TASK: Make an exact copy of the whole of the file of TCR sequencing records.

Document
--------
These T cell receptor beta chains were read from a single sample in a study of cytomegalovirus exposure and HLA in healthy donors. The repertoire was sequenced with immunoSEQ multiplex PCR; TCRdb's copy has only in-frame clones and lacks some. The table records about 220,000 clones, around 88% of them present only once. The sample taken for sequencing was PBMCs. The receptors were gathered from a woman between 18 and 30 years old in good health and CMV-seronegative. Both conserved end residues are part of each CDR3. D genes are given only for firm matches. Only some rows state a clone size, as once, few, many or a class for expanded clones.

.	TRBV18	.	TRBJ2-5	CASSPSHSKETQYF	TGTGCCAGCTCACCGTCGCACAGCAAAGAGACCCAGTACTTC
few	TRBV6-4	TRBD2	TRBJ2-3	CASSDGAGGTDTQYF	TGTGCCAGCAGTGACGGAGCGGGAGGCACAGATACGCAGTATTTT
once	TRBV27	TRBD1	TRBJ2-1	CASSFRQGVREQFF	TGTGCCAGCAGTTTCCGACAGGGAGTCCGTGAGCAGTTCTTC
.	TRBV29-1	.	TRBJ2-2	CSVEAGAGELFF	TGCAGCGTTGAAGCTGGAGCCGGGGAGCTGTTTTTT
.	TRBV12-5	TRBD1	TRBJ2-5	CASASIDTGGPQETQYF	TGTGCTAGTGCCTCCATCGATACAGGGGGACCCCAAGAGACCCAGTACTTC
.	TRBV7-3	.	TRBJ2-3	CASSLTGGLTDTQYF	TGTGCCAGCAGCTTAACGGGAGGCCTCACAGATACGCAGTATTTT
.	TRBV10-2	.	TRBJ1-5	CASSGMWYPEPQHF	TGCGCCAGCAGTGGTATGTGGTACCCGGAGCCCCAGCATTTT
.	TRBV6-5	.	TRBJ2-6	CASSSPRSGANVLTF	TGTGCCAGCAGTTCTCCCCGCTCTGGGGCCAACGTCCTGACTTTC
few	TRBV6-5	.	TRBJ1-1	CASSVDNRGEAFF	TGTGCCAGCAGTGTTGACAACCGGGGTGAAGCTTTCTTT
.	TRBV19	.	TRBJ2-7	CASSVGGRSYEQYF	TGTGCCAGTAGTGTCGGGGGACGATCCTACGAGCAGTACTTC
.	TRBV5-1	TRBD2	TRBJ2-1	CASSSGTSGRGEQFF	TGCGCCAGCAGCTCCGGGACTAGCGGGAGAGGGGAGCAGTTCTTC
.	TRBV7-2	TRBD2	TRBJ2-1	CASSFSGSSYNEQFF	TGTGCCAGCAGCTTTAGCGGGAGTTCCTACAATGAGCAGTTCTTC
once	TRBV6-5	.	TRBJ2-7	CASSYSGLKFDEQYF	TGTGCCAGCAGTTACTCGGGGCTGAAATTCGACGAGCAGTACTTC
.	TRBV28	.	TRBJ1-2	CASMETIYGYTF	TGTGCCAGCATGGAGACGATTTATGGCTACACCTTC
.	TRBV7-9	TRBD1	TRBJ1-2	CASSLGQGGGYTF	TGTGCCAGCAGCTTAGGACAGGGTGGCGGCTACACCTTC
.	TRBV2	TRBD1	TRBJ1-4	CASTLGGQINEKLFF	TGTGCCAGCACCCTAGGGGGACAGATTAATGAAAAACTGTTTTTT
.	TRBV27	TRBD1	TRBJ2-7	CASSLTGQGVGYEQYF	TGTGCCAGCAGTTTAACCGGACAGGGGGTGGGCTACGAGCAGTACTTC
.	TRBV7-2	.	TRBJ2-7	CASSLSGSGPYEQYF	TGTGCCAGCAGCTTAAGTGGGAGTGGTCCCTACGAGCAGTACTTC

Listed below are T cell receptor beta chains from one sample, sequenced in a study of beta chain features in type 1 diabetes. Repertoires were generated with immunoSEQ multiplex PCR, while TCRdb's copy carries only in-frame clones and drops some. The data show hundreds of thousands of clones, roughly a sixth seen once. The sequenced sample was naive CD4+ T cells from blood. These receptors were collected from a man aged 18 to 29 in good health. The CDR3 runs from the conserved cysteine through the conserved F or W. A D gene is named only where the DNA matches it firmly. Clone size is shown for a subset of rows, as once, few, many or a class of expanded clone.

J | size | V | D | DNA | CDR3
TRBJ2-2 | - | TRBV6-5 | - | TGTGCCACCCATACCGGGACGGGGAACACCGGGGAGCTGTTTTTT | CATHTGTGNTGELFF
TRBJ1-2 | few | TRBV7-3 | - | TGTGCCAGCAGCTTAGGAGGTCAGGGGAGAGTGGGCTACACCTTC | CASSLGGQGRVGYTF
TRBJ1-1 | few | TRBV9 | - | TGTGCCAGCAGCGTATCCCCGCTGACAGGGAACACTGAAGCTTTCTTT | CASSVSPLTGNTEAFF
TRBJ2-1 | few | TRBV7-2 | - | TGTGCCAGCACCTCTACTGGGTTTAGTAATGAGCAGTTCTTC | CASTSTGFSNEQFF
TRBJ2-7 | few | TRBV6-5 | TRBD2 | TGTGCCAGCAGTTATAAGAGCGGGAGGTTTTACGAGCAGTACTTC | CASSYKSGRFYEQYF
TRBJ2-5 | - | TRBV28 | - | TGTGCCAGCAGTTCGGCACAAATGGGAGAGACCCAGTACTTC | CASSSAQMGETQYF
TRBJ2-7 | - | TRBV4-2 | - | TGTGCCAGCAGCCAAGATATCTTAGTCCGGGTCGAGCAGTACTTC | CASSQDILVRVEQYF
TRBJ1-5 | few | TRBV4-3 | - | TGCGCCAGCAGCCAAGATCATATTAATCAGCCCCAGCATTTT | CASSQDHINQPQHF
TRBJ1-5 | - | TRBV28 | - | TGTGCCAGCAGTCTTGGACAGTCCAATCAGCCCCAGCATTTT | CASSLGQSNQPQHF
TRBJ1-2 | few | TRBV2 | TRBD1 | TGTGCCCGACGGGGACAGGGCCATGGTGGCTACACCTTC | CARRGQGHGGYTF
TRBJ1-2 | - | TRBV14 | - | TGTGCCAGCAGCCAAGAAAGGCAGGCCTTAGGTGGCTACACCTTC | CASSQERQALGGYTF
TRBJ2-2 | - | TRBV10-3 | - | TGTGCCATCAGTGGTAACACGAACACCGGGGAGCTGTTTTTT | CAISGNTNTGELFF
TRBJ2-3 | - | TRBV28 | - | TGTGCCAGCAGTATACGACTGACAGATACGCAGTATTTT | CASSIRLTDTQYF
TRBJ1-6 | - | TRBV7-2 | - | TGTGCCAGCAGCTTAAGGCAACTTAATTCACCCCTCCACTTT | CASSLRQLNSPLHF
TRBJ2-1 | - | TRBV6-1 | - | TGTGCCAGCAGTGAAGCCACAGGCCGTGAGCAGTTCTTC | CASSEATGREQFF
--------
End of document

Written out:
These T cell receptor beta chains were read from a single sample in a study of cytomegalovirus exposure and HLA in healthy donors. The repertoire was sequenced with immunoSEQ multiplex PCR; TCRdb's copy has only in-frame clones and lacks some. The table records about 220,000 clones, around 88% of them present only once. The sample taken for sequencing was PBMCs. The receptors were gathered from a woman between 18 and 30 years old in good health and CMV-seronegative. Both conserved end residues are part of each CDR3. D genes are given only for firm matches. Only some rows state a clone size, as once, few, many or a class for expanded clones.

.	TRBV18	.	TRBJ2-5	CASSPSHSKETQYF	TGTGCCAGCTCACCGTCGCACAGCAAAGAGACCCAGTACTTC
few	TRBV6-4	TRBD2	TRBJ2-3	CASSDGAGGTDTQYF	TGTGCCAGCAGTGACGGAGCGGGAGGCACAGATACGCAGTATTTT
once	TRBV27	TRBD1	TRBJ2-1	CASSFRQGVREQFF	TGTGCCAGCAGTTTCCGACAGGGAGTCCGTGAGCAGTTCTTC
.	TRBV29-1	.	TRBJ2-2	CSVEAGAGELFF	TGCAGCGTTGAAGCTGGAGCCGGGGAGCTGTTTTTT
.	TRBV12-5	TRBD1	TRBJ2-5	CASASIDTGGPQETQYF	TGTGCTAGTGCCTCCATCGATACAGGGGGACCCCAAGAGACCCAGTACTTC
.	TRBV7-3	.	TRBJ2-3	CASSLTGGLTDTQYF	TGTGCCAGCAGCTTAACGGGAGGCCTCACAGATACGCAGTATTTT
.	TRBV10-2	.	TRBJ1-5	CASSGMWYPEPQHF	TGCGCCAGCAGTGGTATGTGGTACCCGGAGCCCCAGCATTTT
.	TRBV6-5	.	TRBJ2-6	CASSSPRSGANVLTF	TGTGCCAGCAGTTCTCCCCGCTCTGGGGCCAACGTCCTGACTTTC
few	TRBV6-5	.	TRBJ1-1	CASSVDNRGEAFF	TGTGCCAGCAGTGTTGACAACCGGGGTGAAGCTTTCTTT
.	TRBV19	.	TRBJ2-7	CASSVGGRSYEQYF	TGTGCCAGTAGTGTCGGGGGACGATCCTACGAGCAGTACTTC
.	TRBV5-1	TRBD2	TRBJ2-1	CASSSGTSGRGEQFF	TGCGCCAGCAGCTCCGGGACTAGCGGGAGAGGGGAGCAGTTCTTC
.	TRBV7-2	TRBD2	TRBJ2-1	CASSFSGSSYNEQFF	TGTGCCAGCAGCTTTAGCGGGAGTTCCTACAATGAGCAGTTCTTC
once	TRBV6-5	.	TRBJ2-7	CASSYSGLKFDEQYF	TGTGCCAGCAGTTACTCGGGGCTGAAATTCGACGAGCAGTACTTC
.	TRBV28	.	TRBJ1-2	CASMETIYGYTF	TGTGCCAGCATGGAGACGATTTATGGCTACACCTTC
.	TRBV7-9	TRBD1	TRBJ1-2	CASSLGQGGGYTF	TGTGCCAGCAGCTTAGGACAGGGTGGCGGCTACACCTTC
.	TRBV2	TRBD1	TRBJ1-4	CASTLGGQINEKLFF	TGTGCCAGCACCCTAGGGGGACAGATTAATGAAAAACTGTTTTTT
.	TRBV27	TRBD1	TRBJ2-7	CASSLTGQGVGYEQYF	TGTGCCAGCAGTTTAACCGGACAGGGGGTGGGCTACGAGCAGTACTTC
.	TRBV7-2	.	TRBJ2-7	CASSLSGSGPYEQYF	TGTGCCAGCAGCTTAAGTGGGAGTGGTCCCTACGAGCAGTACTTC

Listed below are T cell receptor beta chains from one sample, sequenced in a study of beta chain features in type 1 diabetes. Repertoires were generated with immunoSEQ multiplex PCR, while TCRdb's copy carries only in-frame clones and drops some. The data show hundreds of thousands of clones, roughly a sixth seen once. The sequenced sample was naive CD4+ T cells from blood. These receptors were collected from a man aged 18 to 29 in good health. The CDR3 runs from the conserved cysteine through the conserved F or W. A D gene is named only where the DNA matches it firmly. Clone size is shown for a subset of rows, as once, few, many or a class of expanded clone.

J | size | V | D | DNA | CDR3
TRBJ2-2 | - | TRBV6-5 | - | TGTGCCACCCATACCGGGACGGGGAACACCGGGGAGCTGTTTTTT | CATHTGTGNTGELFF
TRBJ1-2 | few | TRBV7-3 | - | TGTGCCAGCAGCTTAGGAGGTCAGGGGAGAGTGGGCTACACCTTC | CASSLGGQGRVGYTF
TRBJ1-1 | few | TRBV9 | - | TGTGCCAGCAGCGTATCCCCGCTGACAGGGAACACTGAAGCTTTCTTT | CASSVSPLTGNTEAFF
TRBJ2-1 | few | TRBV7-2 | - | TGTGCCAGCACCTCTACTGGGTTTAGTAATGAGCAGTTCTTC | CASTSTGFSNEQFF
TRBJ2-7 | few | TRBV6-5 | TRBD2 | TGTGCCAGCAGTTATAAGAGCGGGAGGTTTTACGAGCAGTACTTC | CASSYKSGRFYEQYF
TRBJ2-5 | - | TRBV28 | - | TGTGCCAGCAGTTCGGCACAAATGGGAGAGACCCAGTACTTC | CASSSAQMGETQYF
TRBJ2-7 | - | TRBV4-2 | - | TGTGCCAGCAGCCAAGATATCTTAGTCCGGGTCGAGCAGTACTTC | CASSQDILVRVEQYF
TRBJ1-5 | few | TRBV4-3 | - | TGCGCCAGCAGCCAAGATCATATTAATCAGCCCCAGCATTTT | CASSQDHINQPQHF
TRBJ1-5 | - | TRBV28 | - | TGTGCCAGCAGTCTTGGACAGTCCAATCAGCCCCAGCATTTT | CASSLGQSNQPQHF
TRBJ1-2 | few | TRBV2 | TRBD1 | TGTGCCCGACGGGGACAGGGCCATGGTGGCTACACCTTC | CARRGQGHGGYTF
TRBJ1-2 | - | TRBV14 | - | TGTGCCAGCAGCCAAGAAAGGCAGGCCTTAGGTGGCTACACCTTC | CASSQERQALGGYTF
TRBJ2-2 | - | TRBV10-3 | - | TGTGCCATCAGTGGTAACACGAACACCGGGGAGCTGTTTTTT | CAISGNTNTGELFF
TRBJ2-3 | - | TRBV28 | - | TGTGCCAGCAGTATACGACTGACAGATACGCAGTATTTT | CASSIRLTDTQYF
TRBJ1-6 | - | TRBV7-2 | - | TGTGCCAGCAGCTTAAGGCAACTTAATTCACCCCTCCACTTT | CASSLRQLNSPLHF
TRBJ2-1 | - | TRBV6-1 | - | TGTGCCAGCAGTGAAGCCACAGGCCGTGAGCAGTTCTTC | CASSEATGREQFF